In garrison and on bases, military chapels tend to be quiet, infrequently used places. I once heard them described as being like the formal sitting parlour in a house, a place reserved for formal occasions rather than for everyday use. On deployment, however, chapels can be the one place in a FOB or a base where troops can be alone with their thoughts, find counsel, or seek God’s presence.

Today the British MOD profiles St. Martin of Tours, a chapel built by members of 2nd Battalion, the Mercian Regiment, for their RC padre, at a British FOB in Helmand Province.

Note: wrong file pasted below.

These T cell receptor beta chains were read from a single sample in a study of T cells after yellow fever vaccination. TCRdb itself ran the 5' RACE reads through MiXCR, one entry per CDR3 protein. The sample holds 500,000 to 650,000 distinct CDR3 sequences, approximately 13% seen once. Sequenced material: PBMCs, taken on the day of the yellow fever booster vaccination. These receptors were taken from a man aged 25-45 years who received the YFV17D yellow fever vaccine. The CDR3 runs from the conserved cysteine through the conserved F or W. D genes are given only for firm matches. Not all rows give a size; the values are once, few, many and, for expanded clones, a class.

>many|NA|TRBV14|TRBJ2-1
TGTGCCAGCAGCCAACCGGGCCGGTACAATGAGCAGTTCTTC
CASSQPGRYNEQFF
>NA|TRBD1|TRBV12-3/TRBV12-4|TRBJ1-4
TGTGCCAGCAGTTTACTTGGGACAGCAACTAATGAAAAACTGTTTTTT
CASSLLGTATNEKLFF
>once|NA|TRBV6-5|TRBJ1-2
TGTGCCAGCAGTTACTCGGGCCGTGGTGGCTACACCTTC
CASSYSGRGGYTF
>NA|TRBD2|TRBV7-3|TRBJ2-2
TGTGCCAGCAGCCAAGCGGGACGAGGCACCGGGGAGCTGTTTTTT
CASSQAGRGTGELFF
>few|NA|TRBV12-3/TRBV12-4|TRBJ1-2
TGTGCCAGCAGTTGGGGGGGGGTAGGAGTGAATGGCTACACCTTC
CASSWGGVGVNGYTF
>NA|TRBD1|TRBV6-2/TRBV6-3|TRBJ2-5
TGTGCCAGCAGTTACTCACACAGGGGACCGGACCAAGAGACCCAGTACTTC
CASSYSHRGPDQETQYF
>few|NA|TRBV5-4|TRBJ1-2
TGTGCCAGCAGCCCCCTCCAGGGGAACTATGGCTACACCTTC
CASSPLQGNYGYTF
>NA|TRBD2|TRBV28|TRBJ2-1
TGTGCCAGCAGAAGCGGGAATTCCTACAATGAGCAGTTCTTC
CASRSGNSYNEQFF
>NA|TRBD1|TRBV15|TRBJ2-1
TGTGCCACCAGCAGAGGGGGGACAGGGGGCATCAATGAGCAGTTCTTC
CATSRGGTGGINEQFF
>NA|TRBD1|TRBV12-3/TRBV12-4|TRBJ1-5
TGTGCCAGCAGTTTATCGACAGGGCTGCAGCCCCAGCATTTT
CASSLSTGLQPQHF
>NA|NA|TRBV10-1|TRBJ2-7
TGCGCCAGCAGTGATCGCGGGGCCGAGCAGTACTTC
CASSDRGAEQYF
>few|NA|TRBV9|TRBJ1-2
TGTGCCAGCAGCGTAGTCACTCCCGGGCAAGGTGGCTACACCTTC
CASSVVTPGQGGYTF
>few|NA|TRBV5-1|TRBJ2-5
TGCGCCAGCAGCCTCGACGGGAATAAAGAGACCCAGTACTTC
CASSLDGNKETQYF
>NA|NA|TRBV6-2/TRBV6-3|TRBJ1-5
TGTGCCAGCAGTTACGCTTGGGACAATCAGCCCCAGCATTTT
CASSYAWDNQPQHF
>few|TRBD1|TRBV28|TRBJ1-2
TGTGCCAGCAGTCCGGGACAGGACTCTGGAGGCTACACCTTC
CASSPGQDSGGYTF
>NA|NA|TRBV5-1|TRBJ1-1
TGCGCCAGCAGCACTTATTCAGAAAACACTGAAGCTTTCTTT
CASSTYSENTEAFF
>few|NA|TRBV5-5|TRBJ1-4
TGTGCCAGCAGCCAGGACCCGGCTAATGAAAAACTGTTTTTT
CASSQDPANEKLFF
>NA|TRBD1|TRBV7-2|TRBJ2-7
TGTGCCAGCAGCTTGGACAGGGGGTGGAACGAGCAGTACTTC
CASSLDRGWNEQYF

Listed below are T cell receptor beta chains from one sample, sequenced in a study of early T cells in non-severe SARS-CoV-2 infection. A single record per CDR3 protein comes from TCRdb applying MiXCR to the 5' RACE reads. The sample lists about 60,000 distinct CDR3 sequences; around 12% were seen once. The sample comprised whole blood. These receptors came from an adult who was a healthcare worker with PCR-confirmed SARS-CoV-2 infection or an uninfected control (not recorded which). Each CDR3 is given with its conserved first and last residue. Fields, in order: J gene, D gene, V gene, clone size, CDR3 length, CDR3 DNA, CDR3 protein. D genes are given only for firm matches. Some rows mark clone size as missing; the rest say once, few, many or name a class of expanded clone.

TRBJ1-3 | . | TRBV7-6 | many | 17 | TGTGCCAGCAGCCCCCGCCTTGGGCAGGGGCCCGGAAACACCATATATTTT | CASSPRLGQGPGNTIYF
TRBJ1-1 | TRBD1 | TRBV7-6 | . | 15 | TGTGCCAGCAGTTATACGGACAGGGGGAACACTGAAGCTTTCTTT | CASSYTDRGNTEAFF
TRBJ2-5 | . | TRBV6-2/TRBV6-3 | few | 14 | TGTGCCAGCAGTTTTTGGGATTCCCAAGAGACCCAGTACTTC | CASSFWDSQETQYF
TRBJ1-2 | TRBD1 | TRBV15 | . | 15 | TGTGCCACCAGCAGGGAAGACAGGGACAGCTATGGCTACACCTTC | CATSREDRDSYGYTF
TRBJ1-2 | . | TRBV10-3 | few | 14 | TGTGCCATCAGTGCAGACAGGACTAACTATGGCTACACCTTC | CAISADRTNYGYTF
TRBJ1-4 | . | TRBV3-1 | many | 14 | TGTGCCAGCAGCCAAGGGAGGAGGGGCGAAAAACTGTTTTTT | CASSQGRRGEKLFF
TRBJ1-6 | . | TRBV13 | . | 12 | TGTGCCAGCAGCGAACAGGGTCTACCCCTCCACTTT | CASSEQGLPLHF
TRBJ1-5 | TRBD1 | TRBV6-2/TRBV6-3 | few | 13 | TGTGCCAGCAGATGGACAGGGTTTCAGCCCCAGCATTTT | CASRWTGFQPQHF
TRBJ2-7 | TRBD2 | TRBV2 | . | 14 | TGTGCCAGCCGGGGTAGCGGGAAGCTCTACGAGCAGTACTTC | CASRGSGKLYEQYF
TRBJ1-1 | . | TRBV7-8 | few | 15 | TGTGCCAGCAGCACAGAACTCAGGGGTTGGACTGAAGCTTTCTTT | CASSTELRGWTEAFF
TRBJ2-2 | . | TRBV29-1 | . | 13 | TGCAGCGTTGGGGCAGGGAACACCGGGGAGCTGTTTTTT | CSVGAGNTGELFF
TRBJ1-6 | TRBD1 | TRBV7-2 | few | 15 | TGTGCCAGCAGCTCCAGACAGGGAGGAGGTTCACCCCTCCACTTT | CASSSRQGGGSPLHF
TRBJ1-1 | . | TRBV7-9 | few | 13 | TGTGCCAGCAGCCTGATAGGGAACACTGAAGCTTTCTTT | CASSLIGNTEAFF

Father David Smith stands in front of a mural of St Martin with its artist, Staff Sergeant Jones Lee of the United States Marine Corps
[Picture: Crown Copyright/MOD 2012]

Do you have a story about the role a chapel played in your tour or deployment? If so, please consider leaving it in the comments section below. MP+

0 Responses

  1. "military chapels tend to be quiet, infrequently used places…"

    That's kind of sad. Ever wonder why that is?

    US military chapels vary widely, but the size of their congregations are often directly related to the spiritual strength of the local chaplain.

    Some chapels rival "megachurches." In places where chaplains do little more than offer watered down platitudes, the pews are often empty.